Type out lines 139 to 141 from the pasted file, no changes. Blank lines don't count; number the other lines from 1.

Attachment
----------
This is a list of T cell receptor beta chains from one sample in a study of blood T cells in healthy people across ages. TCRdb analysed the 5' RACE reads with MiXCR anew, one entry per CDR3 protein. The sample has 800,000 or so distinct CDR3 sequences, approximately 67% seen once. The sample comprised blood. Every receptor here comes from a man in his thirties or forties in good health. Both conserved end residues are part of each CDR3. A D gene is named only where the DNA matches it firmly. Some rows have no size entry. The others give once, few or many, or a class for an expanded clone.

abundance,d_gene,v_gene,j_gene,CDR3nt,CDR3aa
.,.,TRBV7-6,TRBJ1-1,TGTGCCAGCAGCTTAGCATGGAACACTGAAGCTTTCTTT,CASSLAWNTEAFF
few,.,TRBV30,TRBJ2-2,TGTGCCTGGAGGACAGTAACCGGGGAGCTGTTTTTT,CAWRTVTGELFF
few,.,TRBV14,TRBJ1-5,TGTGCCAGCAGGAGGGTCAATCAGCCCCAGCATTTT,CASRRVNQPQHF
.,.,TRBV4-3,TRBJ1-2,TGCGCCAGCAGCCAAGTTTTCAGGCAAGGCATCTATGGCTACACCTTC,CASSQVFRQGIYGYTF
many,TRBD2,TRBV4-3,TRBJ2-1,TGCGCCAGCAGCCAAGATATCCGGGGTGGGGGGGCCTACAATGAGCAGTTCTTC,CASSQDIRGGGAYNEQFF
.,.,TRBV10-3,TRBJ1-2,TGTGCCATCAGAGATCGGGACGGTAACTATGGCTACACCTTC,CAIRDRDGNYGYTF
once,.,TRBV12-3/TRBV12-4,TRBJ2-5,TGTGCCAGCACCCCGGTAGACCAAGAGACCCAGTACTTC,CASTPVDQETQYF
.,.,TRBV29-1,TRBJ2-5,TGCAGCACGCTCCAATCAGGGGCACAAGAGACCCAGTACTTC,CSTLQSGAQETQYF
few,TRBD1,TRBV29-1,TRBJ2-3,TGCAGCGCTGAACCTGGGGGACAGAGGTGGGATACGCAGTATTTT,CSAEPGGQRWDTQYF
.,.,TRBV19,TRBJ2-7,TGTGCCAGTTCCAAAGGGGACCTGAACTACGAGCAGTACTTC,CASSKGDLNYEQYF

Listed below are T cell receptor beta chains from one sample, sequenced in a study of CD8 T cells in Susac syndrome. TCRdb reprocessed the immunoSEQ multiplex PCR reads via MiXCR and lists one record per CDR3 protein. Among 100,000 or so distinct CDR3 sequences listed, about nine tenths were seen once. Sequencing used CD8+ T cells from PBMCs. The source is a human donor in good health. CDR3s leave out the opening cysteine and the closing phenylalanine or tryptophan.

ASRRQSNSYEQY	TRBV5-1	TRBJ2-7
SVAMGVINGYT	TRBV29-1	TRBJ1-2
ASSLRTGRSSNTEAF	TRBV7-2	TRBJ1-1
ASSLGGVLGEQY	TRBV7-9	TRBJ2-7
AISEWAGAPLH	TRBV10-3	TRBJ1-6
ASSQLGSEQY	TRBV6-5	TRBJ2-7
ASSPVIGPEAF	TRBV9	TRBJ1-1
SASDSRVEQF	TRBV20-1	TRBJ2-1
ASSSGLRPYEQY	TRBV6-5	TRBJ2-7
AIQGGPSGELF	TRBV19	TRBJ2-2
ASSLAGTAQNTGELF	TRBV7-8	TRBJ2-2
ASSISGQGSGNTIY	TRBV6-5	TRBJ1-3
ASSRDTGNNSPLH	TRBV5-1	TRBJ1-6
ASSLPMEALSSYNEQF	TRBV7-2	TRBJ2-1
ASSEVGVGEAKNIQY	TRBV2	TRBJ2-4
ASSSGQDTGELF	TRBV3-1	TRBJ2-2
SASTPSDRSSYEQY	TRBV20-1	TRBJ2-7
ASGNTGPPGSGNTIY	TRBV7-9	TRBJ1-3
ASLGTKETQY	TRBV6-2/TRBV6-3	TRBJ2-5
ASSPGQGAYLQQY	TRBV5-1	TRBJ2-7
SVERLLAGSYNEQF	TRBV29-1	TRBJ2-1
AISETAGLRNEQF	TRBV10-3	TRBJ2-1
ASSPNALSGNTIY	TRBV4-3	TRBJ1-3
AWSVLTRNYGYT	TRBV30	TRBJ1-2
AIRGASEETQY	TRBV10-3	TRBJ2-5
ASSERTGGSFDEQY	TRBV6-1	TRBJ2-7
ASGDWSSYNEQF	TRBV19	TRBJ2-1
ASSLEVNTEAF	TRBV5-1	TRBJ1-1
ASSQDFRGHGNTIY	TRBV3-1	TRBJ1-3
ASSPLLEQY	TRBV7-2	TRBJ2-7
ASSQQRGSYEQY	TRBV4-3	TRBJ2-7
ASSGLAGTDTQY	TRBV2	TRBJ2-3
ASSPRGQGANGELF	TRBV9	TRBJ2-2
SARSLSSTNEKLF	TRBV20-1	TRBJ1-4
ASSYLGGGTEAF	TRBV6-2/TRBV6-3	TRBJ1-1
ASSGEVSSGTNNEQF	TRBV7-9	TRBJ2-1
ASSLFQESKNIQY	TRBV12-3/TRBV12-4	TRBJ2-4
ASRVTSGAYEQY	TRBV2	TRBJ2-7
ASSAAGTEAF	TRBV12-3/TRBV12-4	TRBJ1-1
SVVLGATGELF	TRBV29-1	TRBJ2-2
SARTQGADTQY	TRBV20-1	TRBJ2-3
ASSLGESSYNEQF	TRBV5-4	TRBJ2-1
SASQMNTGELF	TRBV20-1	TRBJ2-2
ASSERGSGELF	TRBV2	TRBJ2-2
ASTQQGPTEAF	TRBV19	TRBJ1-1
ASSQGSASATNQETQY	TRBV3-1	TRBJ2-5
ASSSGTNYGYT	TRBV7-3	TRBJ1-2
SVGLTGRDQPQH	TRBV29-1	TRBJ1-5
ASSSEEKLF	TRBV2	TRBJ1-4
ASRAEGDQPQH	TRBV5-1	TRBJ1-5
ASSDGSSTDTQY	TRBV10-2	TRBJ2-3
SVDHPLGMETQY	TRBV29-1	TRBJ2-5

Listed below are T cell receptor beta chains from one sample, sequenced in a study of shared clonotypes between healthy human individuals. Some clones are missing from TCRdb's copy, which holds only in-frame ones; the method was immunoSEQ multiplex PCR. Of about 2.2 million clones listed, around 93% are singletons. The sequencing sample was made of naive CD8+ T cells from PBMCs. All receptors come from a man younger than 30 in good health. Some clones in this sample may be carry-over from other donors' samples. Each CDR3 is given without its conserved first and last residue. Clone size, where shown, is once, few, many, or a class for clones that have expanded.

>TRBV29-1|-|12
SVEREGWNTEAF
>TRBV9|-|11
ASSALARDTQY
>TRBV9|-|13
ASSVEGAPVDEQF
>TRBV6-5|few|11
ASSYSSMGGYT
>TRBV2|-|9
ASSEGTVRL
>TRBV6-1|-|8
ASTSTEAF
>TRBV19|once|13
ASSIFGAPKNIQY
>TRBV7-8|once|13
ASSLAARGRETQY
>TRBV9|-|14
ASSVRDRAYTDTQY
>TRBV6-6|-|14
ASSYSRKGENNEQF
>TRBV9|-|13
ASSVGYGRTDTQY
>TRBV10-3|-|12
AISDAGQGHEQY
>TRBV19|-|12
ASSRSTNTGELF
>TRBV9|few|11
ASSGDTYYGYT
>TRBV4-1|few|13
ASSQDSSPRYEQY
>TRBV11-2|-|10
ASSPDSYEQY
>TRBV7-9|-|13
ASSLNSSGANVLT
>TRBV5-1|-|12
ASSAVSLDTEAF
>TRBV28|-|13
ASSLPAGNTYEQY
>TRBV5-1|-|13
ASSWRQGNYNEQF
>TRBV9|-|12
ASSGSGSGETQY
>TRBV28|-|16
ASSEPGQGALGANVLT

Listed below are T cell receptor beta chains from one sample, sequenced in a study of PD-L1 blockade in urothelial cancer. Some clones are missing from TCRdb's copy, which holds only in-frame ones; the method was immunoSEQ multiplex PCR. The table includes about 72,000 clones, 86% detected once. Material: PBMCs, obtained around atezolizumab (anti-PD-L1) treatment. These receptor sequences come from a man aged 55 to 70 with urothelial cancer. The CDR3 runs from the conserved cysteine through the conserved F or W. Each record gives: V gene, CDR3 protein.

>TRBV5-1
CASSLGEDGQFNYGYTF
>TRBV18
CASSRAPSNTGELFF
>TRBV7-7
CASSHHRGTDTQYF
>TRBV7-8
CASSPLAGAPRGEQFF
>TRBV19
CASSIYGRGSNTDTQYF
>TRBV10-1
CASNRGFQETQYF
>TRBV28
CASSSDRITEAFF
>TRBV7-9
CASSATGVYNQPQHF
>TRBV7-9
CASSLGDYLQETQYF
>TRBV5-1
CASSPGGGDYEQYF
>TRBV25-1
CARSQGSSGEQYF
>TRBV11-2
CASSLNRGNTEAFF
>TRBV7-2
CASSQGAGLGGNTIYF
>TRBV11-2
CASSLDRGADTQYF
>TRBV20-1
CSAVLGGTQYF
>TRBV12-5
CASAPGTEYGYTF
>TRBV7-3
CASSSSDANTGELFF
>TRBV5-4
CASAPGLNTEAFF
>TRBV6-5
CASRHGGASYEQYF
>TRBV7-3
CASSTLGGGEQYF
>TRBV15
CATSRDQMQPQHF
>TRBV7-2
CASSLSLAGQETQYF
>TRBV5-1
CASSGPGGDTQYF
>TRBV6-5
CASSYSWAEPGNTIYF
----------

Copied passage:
CASSLDRGADTQYF
>TRBV20-1
CSAVLGGTQYF